alene

565San Francisco, CA, USAJoined Jul 2021

Bio

Founder, Legal Impact for Chickens

legalimpactforchickens.org

Comments
38

That’s a great point about mass having a double meaning! I hadn’t thought of that!

Thank you so much for writing this, Ishaan!!!! You are amazing!!! 

Answer by aleneSep 30, 202296

Thank you so much for asking this question, @smountjoy!

Wanted to put in a pitch for Legal Impact for Chickens.

Legal Impact for Chickens would be extremely honored and excited if any  donor were to consider us for a gift of any size! And I believe the money would go a long way in terms of expected value to reduce suffering.

We're an EA-aligned litigation start-up dedicated to making factory-farm cruelty a liability. 

LIC filed our first lawsuit a few months ago: A widely publicized shareholder-derivative case against Costco's executives for neglecting chickens. Costco breeds and kills 100 million chickens each year. And of course, in the US alone, companies kill 9 billion chickens a year. If we can improve these animals' lives, that could reduce a huge amount of suffering.

 We have room for more funding. We want to grow to become a 6-person organization by 2024. Right now, we have two full-time staff: (1) me and (2) our amazing new litigator hire, Denise Morris, who starts on Monday.

My name is Alene. I'm the founder and I'm very friendly! If anyone is at all interested in potentially donating, please reach out to me, because I'd love to speak with you, get to know you, and tell you all about our organization! I think most of our donors are EAs. Thank you!!

And thank you to all the EA Forum readers who already support Legal Impact for Chickens! You rock!!

And thank you to the rest of the readers of this forum for everything you do to make the world better as effectively as possible!

Love,

Alene

PS I very much agree with @smountjoy about the importance of smaller donors. 

First, that's where a lot of money comes from! 

Second, that's where a lot of money SHOULD come from, according to the US Internal Revenue Service (IRS). If you're a US charity, then you'll probably want to get "public charity" status from the IRS so that you can receive tax-exempt donations and spend them on your own programs. For this status, you need to prove that a certain percentage of your support comes from SMALL donors, not just big foundations! So there's a special legal reason to court individual donors. But even besides the legal reason, I think the IRS has a point: It's more democratic for our charities to receive support from a large number of donors than just a few. It helps you know that your charity is listening to many opinions and being open to feedback. 

So individual donors matter a lot, both for the money they provide and for the way they "vote" with their money.

LIC is proud to have a total of 213 unique donors. And the number of donors matters to us as well as the quantity of donations—because each donor represents a kind person trying to help our mission and believing that we can be entrusted with their money.

I was so excited to see the title of this winning cause proposal! 

And then I was so surprised to see that the reasoning focused on the concern that pesticides may, unintentionally, harm people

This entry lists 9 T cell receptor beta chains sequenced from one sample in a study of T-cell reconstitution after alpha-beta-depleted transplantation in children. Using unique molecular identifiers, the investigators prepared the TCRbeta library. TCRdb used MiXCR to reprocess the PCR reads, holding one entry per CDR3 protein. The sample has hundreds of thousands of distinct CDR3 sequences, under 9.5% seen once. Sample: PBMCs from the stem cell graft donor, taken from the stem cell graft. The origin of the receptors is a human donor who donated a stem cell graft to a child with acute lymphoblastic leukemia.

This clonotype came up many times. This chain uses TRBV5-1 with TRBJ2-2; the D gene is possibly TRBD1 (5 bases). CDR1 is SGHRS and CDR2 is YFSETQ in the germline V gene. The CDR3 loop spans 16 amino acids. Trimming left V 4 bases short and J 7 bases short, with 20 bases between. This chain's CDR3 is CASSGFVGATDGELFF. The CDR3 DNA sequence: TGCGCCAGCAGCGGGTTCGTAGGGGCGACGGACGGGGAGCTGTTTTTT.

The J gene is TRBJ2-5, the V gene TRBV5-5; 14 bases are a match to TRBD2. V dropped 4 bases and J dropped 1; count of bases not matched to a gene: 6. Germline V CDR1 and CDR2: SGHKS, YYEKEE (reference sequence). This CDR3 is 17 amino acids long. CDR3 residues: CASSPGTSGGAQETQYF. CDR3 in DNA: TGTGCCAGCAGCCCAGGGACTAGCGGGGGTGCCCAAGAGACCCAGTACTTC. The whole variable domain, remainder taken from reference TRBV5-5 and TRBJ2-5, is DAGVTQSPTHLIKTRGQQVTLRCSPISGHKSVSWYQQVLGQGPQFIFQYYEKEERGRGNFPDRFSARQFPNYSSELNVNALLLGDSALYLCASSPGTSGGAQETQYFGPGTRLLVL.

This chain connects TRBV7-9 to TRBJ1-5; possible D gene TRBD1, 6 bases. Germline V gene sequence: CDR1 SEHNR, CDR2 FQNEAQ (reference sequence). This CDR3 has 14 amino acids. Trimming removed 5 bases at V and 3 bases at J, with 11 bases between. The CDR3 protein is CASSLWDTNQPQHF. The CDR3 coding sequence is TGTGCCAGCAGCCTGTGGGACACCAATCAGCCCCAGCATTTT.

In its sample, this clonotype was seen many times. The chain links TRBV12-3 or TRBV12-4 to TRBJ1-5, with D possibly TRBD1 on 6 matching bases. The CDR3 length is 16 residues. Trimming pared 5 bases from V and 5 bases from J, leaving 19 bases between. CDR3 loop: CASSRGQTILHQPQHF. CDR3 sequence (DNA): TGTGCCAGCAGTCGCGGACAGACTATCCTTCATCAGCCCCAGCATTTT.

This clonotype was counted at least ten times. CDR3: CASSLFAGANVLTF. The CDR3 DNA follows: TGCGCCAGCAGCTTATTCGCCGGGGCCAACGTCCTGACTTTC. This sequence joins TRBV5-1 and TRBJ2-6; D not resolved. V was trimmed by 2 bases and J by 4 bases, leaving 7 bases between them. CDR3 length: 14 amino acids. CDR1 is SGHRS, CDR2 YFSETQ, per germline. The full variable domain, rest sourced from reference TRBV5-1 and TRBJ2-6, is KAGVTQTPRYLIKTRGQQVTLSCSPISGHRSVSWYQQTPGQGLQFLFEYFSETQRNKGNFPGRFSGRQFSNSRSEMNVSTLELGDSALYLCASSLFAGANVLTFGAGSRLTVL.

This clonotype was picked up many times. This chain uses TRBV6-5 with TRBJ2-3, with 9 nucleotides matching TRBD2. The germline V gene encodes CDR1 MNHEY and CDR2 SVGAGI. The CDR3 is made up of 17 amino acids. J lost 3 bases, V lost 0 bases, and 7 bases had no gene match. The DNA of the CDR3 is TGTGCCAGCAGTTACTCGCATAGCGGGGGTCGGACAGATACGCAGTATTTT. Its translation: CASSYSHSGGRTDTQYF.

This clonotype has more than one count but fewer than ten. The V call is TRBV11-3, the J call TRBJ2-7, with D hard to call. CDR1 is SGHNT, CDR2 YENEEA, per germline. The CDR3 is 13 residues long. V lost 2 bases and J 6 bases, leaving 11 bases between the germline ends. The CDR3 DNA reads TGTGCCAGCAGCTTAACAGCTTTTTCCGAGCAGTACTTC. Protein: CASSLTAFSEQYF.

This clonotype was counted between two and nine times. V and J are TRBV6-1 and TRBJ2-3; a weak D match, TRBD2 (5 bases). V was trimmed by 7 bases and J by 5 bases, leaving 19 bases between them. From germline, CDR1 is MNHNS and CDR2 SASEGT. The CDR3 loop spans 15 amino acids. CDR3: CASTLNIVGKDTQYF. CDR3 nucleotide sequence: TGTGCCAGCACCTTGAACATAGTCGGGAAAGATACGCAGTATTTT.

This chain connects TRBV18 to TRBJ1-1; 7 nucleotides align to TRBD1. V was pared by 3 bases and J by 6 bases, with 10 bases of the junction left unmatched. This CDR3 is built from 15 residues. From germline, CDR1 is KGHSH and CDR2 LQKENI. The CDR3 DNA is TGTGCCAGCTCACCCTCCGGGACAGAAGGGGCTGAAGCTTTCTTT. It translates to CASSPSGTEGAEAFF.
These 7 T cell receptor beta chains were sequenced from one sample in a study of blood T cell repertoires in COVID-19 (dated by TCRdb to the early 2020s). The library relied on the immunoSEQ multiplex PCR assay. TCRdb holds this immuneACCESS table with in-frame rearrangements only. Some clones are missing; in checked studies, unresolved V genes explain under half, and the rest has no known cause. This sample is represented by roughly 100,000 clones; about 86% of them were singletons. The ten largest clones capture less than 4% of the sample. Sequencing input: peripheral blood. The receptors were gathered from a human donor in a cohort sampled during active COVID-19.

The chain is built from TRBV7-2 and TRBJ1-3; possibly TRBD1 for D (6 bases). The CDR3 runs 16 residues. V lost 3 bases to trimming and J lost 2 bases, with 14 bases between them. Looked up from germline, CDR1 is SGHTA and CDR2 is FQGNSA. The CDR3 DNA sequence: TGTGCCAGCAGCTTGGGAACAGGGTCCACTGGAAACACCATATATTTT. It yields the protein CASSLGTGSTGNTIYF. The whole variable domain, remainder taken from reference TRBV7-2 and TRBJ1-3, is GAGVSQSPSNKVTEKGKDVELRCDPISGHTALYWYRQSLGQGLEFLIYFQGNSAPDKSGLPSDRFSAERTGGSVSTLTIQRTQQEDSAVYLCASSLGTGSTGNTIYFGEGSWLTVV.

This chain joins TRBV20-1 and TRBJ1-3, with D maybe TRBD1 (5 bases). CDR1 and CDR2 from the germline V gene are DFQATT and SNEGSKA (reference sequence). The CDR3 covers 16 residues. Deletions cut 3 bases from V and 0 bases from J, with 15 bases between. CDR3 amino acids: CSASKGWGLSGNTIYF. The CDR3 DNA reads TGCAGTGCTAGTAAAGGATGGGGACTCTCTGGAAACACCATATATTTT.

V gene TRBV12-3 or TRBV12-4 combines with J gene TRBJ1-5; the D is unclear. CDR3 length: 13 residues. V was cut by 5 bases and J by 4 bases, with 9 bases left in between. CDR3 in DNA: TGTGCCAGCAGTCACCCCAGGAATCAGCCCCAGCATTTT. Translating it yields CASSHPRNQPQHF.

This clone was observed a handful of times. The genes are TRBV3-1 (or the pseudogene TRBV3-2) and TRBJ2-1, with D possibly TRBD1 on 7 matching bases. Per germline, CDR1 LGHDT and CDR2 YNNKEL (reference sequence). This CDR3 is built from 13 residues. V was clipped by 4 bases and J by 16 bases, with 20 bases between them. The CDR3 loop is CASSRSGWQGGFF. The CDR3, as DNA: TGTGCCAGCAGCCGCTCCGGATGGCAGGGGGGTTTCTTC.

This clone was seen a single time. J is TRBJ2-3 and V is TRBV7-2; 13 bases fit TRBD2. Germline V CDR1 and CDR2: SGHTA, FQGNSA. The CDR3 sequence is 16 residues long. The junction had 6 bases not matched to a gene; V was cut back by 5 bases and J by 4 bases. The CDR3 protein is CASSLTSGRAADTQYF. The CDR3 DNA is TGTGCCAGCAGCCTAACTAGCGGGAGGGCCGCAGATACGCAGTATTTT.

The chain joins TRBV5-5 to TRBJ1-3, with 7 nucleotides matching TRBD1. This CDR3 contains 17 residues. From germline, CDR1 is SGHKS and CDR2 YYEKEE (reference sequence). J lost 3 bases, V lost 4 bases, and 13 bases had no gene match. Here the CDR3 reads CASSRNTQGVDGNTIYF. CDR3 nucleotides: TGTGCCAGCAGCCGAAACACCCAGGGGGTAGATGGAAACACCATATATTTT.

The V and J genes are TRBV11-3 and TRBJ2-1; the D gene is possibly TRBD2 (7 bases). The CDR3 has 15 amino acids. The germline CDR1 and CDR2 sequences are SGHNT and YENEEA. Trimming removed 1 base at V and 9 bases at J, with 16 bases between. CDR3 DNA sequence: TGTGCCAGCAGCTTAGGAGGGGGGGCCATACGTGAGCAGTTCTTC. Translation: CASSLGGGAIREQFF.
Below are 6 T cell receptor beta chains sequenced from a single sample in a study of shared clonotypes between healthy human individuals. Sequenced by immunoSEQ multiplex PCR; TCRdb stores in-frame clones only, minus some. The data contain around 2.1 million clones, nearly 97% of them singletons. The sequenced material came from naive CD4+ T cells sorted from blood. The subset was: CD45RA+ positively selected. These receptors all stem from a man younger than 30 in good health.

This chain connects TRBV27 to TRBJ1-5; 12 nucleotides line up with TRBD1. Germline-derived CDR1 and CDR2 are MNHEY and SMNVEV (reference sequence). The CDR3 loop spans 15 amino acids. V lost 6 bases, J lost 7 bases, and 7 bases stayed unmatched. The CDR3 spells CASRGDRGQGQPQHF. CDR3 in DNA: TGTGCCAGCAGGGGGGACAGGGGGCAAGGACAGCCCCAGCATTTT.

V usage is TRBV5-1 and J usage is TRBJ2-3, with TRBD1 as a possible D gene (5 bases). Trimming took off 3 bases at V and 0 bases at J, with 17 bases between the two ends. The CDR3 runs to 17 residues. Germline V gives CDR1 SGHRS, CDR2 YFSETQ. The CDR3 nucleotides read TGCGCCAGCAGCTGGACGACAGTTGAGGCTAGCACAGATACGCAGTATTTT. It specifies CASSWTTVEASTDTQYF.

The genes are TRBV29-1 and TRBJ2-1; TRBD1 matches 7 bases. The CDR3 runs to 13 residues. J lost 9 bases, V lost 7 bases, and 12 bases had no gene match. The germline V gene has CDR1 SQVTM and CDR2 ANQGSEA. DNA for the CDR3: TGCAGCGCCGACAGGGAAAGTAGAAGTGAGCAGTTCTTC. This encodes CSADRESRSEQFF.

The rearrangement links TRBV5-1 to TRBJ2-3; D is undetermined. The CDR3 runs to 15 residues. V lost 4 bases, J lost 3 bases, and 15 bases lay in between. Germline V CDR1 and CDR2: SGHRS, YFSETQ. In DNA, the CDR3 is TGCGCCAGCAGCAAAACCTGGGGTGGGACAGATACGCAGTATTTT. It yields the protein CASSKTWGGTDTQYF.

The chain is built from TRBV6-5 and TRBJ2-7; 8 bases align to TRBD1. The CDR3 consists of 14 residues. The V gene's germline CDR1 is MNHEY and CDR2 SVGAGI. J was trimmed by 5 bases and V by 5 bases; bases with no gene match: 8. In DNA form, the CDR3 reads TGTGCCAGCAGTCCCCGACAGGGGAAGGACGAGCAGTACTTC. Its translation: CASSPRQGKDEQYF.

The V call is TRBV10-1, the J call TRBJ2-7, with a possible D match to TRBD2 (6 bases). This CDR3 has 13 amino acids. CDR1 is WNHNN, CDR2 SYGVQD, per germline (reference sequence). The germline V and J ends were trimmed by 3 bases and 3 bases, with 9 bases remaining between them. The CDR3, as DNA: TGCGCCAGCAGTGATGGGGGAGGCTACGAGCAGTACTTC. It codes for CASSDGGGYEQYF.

I love the idea of fighting pesticide use! And I love it for a totally different reason:

It seems to me that fighting pesticides could help quadrillions of insects and other animals. 

While I'm not a scientist, it seems to me that insects probably have feelings. I'm getting this idea from three things:  (1) First, the insect-related pop-sci news articles I've read (e.g. this). (2) Second, simply observing insects,  and seeing how they sometimes seem scared of me and try to evade me, the same way other animals do.  (3 ) And third, hypothesizing, without evidence, that perhaps we animals developed sentience around the same time as we developed the ability to move, as a way to get away from harmful stimuli.  And insects can move.

Even if someone doesn't agree with me that insects probably have feelings, I think most reasonable people would have to admit that there's some chance that insects might have feelings. Like let's say a 10% chance.  Google says there are  10 quintillion insects alive. So even a 10% chance of insects having feelings is, in a sense, morally equivalent to 1 quintillion beings who we know for sure have feelings. That would mean we should care a lot about insects' feelings. Even if insects are somehow less sentient than other animals, 1 quintillion half-sentient beings is still the moral equivalent of half-a-quintillion totally-sentient beings. 

I realize the things I'm saying are  counterintuitive. They feel counterintuitive to me, too, even though I'm the one saying them. And I understand why people are more passionate about helping larger animals, like people. I'll admit that I don't do much in my life to protect insects. And I have killed huge numbers of insects in my life. But  I think it would be nice if we could try to treat insects a little better.

I would assume pesticides cause immense suffering to the animals they're designed to kill. So, even if only a fraction of insects are harmed by pesticides, we could probably do a huge amount of good by reducing pesticide use! 🐞

Plus, pesticides harm multiple types of animal species, not just insects and humans, right?

Anyway, kudos to Ben and OP! Down with pesticides!

I agree so much with this post. Thank you for saying this!!!

This is super thoughtful and thorough. Thank you so much!

Thank you for bringing up some of these important issues that are hard to talk about, Matt.

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